Plans for new Baillieston restaurant given green light
A developer has been given the green light to open a restaurant in Baillieston after his takeaway application was turned down.
Mohsin Haq will be able to create a sit-in restaurant at 29 Main Street after council planners approved his latest proposal, which he said dealt with concerns raised around the previous plan.
His original application to run a takeaway was thrown out after claims there were already too many in the area. Planning officials ruled it would be detrimental to the area and to residential amenity.
Mr Haq’s plans stated: “A private car park has been formed on adjacent land owned by the applicant to service the new restaurant to ensure all parking is off street and does not cause parking issues to the existing street.
“These proposals are not for hot food takeaway, the proposals are for a sit-in restaurant. The development should not lead to additional litter given the sit-in nature of the proposals.”
He added his plans would provide “an option not currently available on Main Street to residents”.
There had been opposition to the takeaway plan from former councillor Elaine Ballantyne and Baillieston Community Council. Cllr Ballantyne had said there was a “major overprovision of takeaways” on Main Street and she believed another one would cause parking problems.
Stephen Love, from the community council, said members would prefer to reduce the number of takeaways. “It goes against health and well-being and doesn’t help with obesity,” he added.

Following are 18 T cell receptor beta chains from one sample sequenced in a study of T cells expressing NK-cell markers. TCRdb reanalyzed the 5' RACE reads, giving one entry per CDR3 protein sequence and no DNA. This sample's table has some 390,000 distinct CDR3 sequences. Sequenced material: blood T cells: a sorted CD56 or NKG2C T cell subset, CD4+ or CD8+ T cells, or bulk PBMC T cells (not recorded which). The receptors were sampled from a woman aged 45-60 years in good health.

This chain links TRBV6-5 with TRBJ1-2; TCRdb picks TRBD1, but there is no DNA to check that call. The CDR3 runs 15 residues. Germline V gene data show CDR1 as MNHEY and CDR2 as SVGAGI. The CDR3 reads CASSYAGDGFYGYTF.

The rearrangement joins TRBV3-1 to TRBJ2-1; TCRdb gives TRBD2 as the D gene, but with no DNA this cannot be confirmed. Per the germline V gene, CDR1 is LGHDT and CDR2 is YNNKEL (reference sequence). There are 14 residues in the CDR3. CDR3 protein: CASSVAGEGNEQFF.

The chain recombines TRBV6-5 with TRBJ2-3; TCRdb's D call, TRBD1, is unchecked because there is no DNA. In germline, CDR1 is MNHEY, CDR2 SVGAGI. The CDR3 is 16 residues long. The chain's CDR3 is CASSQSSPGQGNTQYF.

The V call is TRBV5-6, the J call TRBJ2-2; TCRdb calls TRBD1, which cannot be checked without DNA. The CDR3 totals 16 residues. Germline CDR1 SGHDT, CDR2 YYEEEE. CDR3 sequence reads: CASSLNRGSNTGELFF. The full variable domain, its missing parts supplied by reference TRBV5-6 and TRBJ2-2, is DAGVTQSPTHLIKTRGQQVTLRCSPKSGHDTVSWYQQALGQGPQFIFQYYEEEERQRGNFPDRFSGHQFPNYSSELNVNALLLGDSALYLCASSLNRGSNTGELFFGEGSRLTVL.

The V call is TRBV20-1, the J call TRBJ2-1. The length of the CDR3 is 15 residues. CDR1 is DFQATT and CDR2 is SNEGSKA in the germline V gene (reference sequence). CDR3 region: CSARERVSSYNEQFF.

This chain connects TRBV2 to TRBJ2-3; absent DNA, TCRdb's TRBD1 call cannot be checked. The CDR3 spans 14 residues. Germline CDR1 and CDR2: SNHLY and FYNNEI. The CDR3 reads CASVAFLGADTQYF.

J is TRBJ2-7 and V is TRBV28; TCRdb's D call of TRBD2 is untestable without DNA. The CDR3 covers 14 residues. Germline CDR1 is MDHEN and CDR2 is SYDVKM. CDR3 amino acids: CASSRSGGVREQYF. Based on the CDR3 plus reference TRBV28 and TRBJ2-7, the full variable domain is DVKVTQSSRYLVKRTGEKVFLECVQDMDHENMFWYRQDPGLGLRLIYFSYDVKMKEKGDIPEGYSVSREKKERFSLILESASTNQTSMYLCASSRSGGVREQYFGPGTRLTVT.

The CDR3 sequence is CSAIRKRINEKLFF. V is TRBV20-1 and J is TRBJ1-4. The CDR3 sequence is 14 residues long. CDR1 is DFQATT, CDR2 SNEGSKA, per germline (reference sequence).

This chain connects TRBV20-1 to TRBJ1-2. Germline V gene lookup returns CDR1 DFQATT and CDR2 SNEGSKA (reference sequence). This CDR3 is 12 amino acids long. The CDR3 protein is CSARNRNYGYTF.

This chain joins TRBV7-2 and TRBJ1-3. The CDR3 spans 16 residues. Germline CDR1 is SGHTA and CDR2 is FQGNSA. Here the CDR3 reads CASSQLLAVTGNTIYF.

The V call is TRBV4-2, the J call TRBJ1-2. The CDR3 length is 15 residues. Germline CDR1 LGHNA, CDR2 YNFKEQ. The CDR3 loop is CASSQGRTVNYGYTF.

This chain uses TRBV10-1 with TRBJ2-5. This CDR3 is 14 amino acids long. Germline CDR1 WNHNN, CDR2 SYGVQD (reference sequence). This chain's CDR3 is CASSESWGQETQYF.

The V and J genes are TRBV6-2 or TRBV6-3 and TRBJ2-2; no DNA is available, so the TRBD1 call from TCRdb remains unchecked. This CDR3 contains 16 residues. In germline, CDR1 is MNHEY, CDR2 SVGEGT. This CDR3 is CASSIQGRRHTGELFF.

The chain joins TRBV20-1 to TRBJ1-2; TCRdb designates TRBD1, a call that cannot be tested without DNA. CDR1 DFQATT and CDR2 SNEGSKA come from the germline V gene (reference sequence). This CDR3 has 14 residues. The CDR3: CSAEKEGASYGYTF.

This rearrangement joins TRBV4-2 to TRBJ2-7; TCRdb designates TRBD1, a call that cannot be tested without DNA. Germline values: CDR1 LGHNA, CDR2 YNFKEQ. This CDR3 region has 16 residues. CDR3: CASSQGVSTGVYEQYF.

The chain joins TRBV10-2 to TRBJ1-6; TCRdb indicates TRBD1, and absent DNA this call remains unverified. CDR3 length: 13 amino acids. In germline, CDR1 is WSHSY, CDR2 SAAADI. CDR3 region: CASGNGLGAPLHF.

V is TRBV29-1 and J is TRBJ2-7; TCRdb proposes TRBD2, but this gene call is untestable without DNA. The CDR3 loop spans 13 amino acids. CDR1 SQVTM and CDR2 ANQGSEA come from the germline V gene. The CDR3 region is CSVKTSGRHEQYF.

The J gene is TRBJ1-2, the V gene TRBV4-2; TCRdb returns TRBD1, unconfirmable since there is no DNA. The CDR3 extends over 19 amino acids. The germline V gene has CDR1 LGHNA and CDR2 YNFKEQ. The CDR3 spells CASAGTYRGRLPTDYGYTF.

However, Cllr Alex Kerr submitted a letter of support to the second application. “The application is one which is perfectly placed to help Baillieston Main Street take advantage of the changing ways in which people now use high streets,” he said.
“Instead of physical purchases being the major attraction for consumers to use their high streets, it is now largely experiences. Quality restaurants are well placed to offer just these kind of experiences and this application would add another such restaurant to the area.”
He added the proposal had the potential to regenerate Main Street and the applicant had gone “above and beyond” with community engagement following his initial rejection. “This engagement has built relationships with the community that will carry on should the planning application be successful.”
The application reveals the upper storey of the property will also form part of the restaurant, removing “any clash” in “regards to a residential property above”.